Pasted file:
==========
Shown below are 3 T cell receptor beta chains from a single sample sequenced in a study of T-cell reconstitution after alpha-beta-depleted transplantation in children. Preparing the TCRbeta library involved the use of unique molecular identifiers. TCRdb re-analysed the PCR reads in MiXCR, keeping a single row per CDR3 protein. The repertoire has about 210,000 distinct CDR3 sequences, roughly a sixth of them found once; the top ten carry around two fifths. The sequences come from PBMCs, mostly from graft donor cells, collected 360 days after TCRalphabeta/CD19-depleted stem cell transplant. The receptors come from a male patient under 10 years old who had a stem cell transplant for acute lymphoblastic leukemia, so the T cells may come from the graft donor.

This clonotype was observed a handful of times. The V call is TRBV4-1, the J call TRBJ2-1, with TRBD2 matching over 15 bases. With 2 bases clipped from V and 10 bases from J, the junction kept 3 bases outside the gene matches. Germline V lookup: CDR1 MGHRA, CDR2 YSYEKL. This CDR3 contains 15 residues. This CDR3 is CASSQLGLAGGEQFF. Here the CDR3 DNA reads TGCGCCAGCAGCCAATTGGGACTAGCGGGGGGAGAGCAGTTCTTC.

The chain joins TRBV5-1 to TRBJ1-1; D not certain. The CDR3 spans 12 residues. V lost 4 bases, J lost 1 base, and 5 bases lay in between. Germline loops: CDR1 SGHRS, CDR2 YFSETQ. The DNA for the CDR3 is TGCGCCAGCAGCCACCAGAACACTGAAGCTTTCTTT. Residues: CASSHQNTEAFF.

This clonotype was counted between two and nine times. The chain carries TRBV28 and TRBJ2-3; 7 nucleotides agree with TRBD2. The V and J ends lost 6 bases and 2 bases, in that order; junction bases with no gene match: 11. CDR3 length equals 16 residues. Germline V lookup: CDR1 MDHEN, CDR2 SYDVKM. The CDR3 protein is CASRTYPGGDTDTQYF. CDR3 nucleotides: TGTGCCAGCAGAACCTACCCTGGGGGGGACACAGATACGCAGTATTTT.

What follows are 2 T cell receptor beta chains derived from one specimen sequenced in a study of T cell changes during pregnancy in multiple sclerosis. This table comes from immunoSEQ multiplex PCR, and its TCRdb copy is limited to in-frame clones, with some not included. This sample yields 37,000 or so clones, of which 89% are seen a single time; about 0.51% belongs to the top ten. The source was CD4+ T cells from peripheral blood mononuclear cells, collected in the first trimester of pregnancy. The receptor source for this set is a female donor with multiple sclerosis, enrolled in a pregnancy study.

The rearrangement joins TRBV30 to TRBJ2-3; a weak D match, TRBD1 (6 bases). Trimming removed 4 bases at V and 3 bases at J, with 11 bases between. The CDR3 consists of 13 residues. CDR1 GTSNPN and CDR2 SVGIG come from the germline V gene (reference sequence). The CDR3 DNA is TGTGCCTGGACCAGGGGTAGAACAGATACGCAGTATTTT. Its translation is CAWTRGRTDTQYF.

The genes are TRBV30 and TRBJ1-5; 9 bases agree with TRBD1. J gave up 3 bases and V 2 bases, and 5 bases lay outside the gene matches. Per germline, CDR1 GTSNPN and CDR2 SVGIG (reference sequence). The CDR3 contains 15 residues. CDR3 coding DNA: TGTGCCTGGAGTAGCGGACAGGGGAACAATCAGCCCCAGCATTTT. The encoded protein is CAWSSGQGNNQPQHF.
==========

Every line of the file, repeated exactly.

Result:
Shown below are 3 T cell receptor beta chains from a single sample sequenced in a study of T-cell reconstitution after alpha-beta-depleted transplantation in children. Preparing the TCRbeta library involved the use of unique molecular identifiers. TCRdb re-analysed the PCR reads in MiXCR, keeping a single row per CDR3 protein. The repertoire has about 210,000 distinct CDR3 sequences, roughly a sixth of them found once; the top ten carry around two fifths. The sequences come from PBMCs, mostly from graft donor cells, collected 360 days after TCRalphabeta/CD19-depleted stem cell transplant. The receptors come from a male patient under 10 years old who had a stem cell transplant for acute lymphoblastic leukemia, so the T cells may come from the graft donor.

This clonotype was observed a handful of times. The V call is TRBV4-1, the J call TRBJ2-1, with TRBD2 matching over 15 bases. With 2 bases clipped from V and 10 bases from J, the junction kept 3 bases outside the gene matches. Germline V lookup: CDR1 MGHRA, CDR2 YSYEKL. This CDR3 contains 15 residues. This CDR3 is CASSQLGLAGGEQFF. Here the CDR3 DNA reads TGCGCCAGCAGCCAATTGGGACTAGCGGGGGGAGAGCAGTTCTTC.

The chain joins TRBV5-1 to TRBJ1-1; D not certain. The CDR3 spans 12 residues. V lost 4 bases, J lost 1 base, and 5 bases lay in between. Germline loops: CDR1 SGHRS, CDR2 YFSETQ. The DNA for the CDR3 is TGCGCCAGCAGCCACCAGAACACTGAAGCTTTCTTT. Residues: CASSHQNTEAFF.

This clonotype was counted between two and nine times. The chain carries TRBV28 and TRBJ2-3; 7 nucleotides agree with TRBD2. The V and J ends lost 6 bases and 2 bases, in that order; junction bases with no gene match: 11. CDR3 length equals 16 residues. Germline V lookup: CDR1 MDHEN, CDR2 SYDVKM. The CDR3 protein is CASRTYPGGDTDTQYF. CDR3 nucleotides: TGTGCCAGCAGAACCTACCCTGGGGGGGACACAGATACGCAGTATTTT.

What follows are 2 T cell receptor beta chains derived from one specimen sequenced in a study of T cell changes during pregnancy in multiple sclerosis. This table comes from immunoSEQ multiplex PCR, and its TCRdb copy is limited to in-frame clones, with some not included. This sample yields 37,000 or so clones, of which 89% are seen a single time; about 0.51% belongs to the top ten. The source was CD4+ T cells from peripheral blood mononuclear cells, collected in the first trimester of pregnancy. The receptor source for this set is a female donor with multiple sclerosis, enrolled in a pregnancy study.

The rearrangement joins TRBV30 to TRBJ2-3; a weak D match, TRBD1 (6 bases). Trimming removed 4 bases at V and 3 bases at J, with 11 bases between. The CDR3 consists of 13 residues. CDR1 GTSNPN and CDR2 SVGIG come from the germline V gene (reference sequence). The CDR3 DNA is TGTGCCTGGACCAGGGGTAGAACAGATACGCAGTATTTT. Its translation is CAWTRGRTDTQYF.

The genes are TRBV30 and TRBJ1-5; 9 bases agree with TRBD1. J gave up 3 bases and V 2 bases, and 5 bases lay outside the gene matches. Per germline, CDR1 GTSNPN and CDR2 SVGIG (reference sequence). The CDR3 contains 15 residues. CDR3 coding DNA: TGTGCCTGGAGTAGCGGACAGGGGAACAATCAGCCCCAGCATTTT. The encoded protein is CAWSSGQGNNQPQHF.